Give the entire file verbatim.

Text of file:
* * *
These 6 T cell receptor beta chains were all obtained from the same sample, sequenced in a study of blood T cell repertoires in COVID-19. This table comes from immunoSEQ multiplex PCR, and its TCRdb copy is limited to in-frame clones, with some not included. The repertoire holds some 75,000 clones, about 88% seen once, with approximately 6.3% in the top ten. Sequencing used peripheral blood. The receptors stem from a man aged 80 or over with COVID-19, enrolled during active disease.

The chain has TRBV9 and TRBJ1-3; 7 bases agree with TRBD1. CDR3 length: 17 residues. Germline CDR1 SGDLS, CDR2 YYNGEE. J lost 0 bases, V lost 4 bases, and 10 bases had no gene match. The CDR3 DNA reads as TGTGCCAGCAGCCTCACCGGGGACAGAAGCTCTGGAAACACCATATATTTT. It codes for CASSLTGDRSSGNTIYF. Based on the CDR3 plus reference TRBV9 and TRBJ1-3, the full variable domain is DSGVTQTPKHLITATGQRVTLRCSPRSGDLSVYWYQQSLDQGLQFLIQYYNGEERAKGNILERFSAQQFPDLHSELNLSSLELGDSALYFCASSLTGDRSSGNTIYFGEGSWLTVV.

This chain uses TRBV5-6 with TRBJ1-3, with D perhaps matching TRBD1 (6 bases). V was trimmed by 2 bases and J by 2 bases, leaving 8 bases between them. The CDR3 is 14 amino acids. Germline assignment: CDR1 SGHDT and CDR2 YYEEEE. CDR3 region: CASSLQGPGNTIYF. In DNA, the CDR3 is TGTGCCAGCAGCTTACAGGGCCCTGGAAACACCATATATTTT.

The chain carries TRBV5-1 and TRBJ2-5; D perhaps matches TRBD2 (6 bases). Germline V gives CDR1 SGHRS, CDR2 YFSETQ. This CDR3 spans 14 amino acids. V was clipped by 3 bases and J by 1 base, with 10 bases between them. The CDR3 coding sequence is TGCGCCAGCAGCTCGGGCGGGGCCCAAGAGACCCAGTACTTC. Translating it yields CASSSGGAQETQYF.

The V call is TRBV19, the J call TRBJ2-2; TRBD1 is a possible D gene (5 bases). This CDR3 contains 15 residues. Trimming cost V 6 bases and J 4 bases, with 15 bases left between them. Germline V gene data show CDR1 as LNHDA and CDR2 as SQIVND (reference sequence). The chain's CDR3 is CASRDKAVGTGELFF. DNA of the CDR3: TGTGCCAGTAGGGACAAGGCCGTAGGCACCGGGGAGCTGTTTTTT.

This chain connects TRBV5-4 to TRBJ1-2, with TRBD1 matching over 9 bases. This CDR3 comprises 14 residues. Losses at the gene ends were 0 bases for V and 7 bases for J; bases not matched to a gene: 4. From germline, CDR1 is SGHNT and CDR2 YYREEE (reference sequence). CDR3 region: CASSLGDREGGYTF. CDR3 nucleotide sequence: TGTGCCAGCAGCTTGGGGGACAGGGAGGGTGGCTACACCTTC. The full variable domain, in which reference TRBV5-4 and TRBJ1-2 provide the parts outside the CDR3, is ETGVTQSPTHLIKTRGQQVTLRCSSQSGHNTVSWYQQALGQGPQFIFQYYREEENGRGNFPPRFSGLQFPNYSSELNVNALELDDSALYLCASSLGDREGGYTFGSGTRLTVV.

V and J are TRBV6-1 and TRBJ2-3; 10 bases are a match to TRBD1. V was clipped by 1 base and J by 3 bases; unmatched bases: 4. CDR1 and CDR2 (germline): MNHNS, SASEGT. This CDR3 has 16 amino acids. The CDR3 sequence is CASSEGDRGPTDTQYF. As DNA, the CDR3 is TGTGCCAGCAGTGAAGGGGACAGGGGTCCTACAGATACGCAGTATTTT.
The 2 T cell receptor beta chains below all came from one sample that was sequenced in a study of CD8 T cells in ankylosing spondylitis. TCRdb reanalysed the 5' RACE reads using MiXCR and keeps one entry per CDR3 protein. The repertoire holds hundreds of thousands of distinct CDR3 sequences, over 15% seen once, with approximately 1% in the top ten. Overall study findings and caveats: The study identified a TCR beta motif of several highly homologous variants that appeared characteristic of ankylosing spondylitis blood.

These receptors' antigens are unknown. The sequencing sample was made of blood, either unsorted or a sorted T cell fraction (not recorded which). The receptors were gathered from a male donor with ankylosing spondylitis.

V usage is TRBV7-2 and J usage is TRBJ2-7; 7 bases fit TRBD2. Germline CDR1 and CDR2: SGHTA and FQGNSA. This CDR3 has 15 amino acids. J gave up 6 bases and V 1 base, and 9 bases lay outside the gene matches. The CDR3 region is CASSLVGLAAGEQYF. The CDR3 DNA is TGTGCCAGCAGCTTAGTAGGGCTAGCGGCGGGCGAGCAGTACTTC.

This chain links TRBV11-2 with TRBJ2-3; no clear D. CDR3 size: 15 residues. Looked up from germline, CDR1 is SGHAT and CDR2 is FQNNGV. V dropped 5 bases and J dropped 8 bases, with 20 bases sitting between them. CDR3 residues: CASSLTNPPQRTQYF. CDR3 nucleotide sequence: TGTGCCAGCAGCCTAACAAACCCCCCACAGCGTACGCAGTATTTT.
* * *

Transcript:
These 6 T cell receptor beta chains were all obtained from the same sample, sequenced in a study of blood T cell repertoires in COVID-19. This table comes from immunoSEQ multiplex PCR, and its TCRdb copy is limited to in-frame clones, with some not included. The repertoire holds some 75,000 clones, about 88% seen once, with approximately 6.3% in the top ten. Sequencing used peripheral blood. The receptors stem from a man aged 80 or over with COVID-19, enrolled during active disease.

The chain has TRBV9 and TRBJ1-3; 7 bases agree with TRBD1. CDR3 length: 17 residues. Germline CDR1 SGDLS, CDR2 YYNGEE. J lost 0 bases, V lost 4 bases, and 10 bases had no gene match. The CDR3 DNA reads as TGTGCCAGCAGCCTCACCGGGGACAGAAGCTCTGGAAACACCATATATTTT. It codes for CASSLTGDRSSGNTIYF. Based on the CDR3 plus reference TRBV9 and TRBJ1-3, the full variable domain is DSGVTQTPKHLITATGQRVTLRCSPRSGDLSVYWYQQSLDQGLQFLIQYYNGEERAKGNILERFSAQQFPDLHSELNLSSLELGDSALYFCASSLTGDRSSGNTIYFGEGSWLTVV.

This chain uses TRBV5-6 with TRBJ1-3, with D perhaps matching TRBD1 (6 bases). V was trimmed by 2 bases and J by 2 bases, leaving 8 bases between them. The CDR3 is 14 amino acids. Germline assignment: CDR1 SGHDT and CDR2 YYEEEE. CDR3 region: CASSLQGPGNTIYF. In DNA, the CDR3 is TGTGCCAGCAGCTTACAGGGCCCTGGAAACACCATATATTTT.

The chain carries TRBV5-1 and TRBJ2-5; D perhaps matches TRBD2 (6 bases). Germline V gives CDR1 SGHRS, CDR2 YFSETQ. This CDR3 spans 14 amino acids. V was clipped by 3 bases and J by 1 base, with 10 bases between them. The CDR3 coding sequence is TGCGCCAGCAGCTCGGGCGGGGCCCAAGAGACCCAGTACTTC. Translating it yields CASSSGGAQETQYF.

The V call is TRBV19, the J call TRBJ2-2; TRBD1 is a possible D gene (5 bases). This CDR3 contains 15 residues. Trimming cost V 6 bases and J 4 bases, with 15 bases left between them. Germline V gene data show CDR1 as LNHDA and CDR2 as SQIVND (reference sequence). The chain's CDR3 is CASRDKAVGTGELFF. DNA of the CDR3: TGTGCCAGTAGGGACAAGGCCGTAGGCACCGGGGAGCTGTTTTTT.

This chain connects TRBV5-4 to TRBJ1-2, with TRBD1 matching over 9 bases. This CDR3 comprises 14 residues. Losses at the gene ends were 0 bases for V and 7 bases for J; bases not matched to a gene: 4. From germline, CDR1 is SGHNT and CDR2 YYREEE (reference sequence). CDR3 region: CASSLGDREGGYTF. CDR3 nucleotide sequence: TGTGCCAGCAGCTTGGGGGACAGGGAGGGTGGCTACACCTTC. The full variable domain, in which reference TRBV5-4 and TRBJ1-2 provide the parts outside the CDR3, is ETGVTQSPTHLIKTRGQQVTLRCSSQSGHNTVSWYQQALGQGPQFIFQYYREEENGRGNFPPRFSGLQFPNYSSELNVNALELDDSALYLCASSLGDREGGYTFGSGTRLTVV.

V and J are TRBV6-1 and TRBJ2-3; 10 bases are a match to TRBD1. V was clipped by 1 base and J by 3 bases; unmatched bases: 4. CDR1 and CDR2 (germline): MNHNS, SASEGT. This CDR3 has 16 amino acids. The CDR3 sequence is CASSEGDRGPTDTQYF. As DNA, the CDR3 is TGTGCCAGCAGTGAAGGGGACAGGGGTCCTACAGATACGCAGTATTTT.
The 2 T cell receptor beta chains below all came from one sample that was sequenced in a study of CD8 T cells in ankylosing spondylitis. TCRdb reanalysed the 5' RACE reads using MiXCR and keeps one entry per CDR3 protein. The repertoire holds hundreds of thousands of distinct CDR3 sequences, over 15% seen once, with approximately 1% in the top ten. Overall study findings and caveats: The study identified a TCR beta motif of several highly homologous variants that appeared characteristic of ankylosing spondylitis blood.

These receptors' antigens are unknown. The sequencing sample was made of blood, either unsorted or a sorted T cell fraction (not recorded which). The receptors were gathered from a male donor with ankylosing spondylitis.

V usage is TRBV7-2 and J usage is TRBJ2-7; 7 bases fit TRBD2. Germline CDR1 and CDR2: SGHTA and FQGNSA. This CDR3 has 15 amino acids. J gave up 6 bases and V 1 base, and 9 bases lay outside the gene matches. The CDR3 region is CASSLVGLAAGEQYF. The CDR3 DNA is TGTGCCAGCAGCTTAGTAGGGCTAGCGGCGGGCGAGCAGTACTTC.

This chain links TRBV11-2 with TRBJ2-3; no clear D. CDR3 size: 15 residues. Looked up from germline, CDR1 is SGHAT and CDR2 is FQNNGV. V dropped 5 bases and J dropped 8 bases, with 20 bases sitting between them. CDR3 residues: CASSLTNPPQRTQYF. CDR3 nucleotide sequence: TGTGCCAGCAGCCTAACAAACCCCCCACAGCGTACGCAGTATTTT.